The struggling Cains Beer Company in Liverpool has gone into administration, threatening the jobs of about 1,000 workers.
The future of the group's historic Cains brewery and its 100 pubs now hangs in the balance.
But administrators PricewaterhouseCoopers said it is working with staff and landlords to ensure the brewery and pubs remain open while it seeks a buyer for the business.
Last week, the family behind the Cains Beer Company - brothers Sudarghara and Ajmail Dusanj - had reportedly pledged more funds to try to save the business and its 158-year-old brewery.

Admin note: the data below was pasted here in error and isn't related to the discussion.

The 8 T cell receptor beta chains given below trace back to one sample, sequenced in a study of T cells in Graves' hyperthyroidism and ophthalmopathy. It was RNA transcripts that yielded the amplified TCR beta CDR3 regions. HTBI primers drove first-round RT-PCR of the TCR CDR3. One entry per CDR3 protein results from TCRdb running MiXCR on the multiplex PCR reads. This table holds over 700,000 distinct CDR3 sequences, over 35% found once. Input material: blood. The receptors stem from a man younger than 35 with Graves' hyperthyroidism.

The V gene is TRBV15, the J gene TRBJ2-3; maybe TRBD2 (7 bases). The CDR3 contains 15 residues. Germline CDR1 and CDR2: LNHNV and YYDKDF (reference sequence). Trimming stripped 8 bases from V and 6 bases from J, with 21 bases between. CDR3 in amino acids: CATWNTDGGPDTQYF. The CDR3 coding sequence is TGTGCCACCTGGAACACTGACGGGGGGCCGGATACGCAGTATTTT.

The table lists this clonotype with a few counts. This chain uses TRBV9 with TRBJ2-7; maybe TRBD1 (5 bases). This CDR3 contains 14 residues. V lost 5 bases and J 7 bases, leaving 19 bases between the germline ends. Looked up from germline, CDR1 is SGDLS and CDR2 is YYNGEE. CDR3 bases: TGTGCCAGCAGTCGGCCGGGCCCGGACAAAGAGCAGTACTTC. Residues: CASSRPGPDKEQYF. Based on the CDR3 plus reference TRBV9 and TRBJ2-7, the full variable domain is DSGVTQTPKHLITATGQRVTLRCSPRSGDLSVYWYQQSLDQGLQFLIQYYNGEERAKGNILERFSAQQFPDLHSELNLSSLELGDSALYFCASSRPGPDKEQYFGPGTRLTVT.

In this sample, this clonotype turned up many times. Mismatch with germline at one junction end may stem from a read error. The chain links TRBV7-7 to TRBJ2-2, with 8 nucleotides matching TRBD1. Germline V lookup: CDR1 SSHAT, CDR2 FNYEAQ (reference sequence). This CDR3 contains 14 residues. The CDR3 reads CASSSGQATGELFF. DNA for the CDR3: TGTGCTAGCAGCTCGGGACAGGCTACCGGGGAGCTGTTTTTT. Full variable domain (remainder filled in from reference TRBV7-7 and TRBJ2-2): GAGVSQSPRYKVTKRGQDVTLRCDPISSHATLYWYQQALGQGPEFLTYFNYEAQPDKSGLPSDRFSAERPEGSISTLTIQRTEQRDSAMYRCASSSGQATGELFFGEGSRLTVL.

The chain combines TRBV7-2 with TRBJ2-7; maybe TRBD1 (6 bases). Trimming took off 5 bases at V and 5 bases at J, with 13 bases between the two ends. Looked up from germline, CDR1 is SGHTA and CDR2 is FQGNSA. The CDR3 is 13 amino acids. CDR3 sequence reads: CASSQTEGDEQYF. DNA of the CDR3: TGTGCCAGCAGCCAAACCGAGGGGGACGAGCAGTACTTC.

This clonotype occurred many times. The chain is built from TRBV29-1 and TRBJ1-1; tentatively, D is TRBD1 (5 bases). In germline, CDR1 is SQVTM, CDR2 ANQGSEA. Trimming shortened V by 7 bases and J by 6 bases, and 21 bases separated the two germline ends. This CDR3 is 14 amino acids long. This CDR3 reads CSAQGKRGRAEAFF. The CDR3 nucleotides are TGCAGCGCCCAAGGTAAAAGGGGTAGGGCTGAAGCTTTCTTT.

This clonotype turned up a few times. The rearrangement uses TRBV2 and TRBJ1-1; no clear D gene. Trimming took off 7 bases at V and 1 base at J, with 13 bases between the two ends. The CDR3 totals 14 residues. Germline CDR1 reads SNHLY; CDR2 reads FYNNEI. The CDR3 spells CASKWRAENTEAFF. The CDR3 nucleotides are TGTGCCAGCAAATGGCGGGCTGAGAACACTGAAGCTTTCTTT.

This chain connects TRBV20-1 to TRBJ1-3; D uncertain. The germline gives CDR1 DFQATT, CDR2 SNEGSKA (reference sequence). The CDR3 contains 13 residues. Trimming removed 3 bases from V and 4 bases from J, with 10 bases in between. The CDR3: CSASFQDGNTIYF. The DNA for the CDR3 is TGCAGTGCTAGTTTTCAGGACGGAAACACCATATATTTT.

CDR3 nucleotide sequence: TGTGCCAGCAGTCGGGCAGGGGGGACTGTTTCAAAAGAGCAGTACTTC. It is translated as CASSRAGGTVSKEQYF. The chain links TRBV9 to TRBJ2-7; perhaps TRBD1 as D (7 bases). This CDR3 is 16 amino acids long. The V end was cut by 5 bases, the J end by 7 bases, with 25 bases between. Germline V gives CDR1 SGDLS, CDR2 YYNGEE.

But the firm said it had failed to reach agreement with Bank of Scotland after running into cash flow difficulties.
Cains, which runs pubs largely in the North West, has been battered by rising costs, the impact of the smoking ban and a disputed tax bill.
It reported widening half-year losses at the end of July, at £4.6m against £697,000 in the same period last year.
David Chubb, PWC partner and joint administrator, said: "Cains is a well-established business with a great brand and brewing facility which has been brewing ales since the mid-19th century.
He added: "It is currently our intention to continue to trade both the brewery and pub chain businesses and we will seek to achieve going concern sales over the coming weeks and months."
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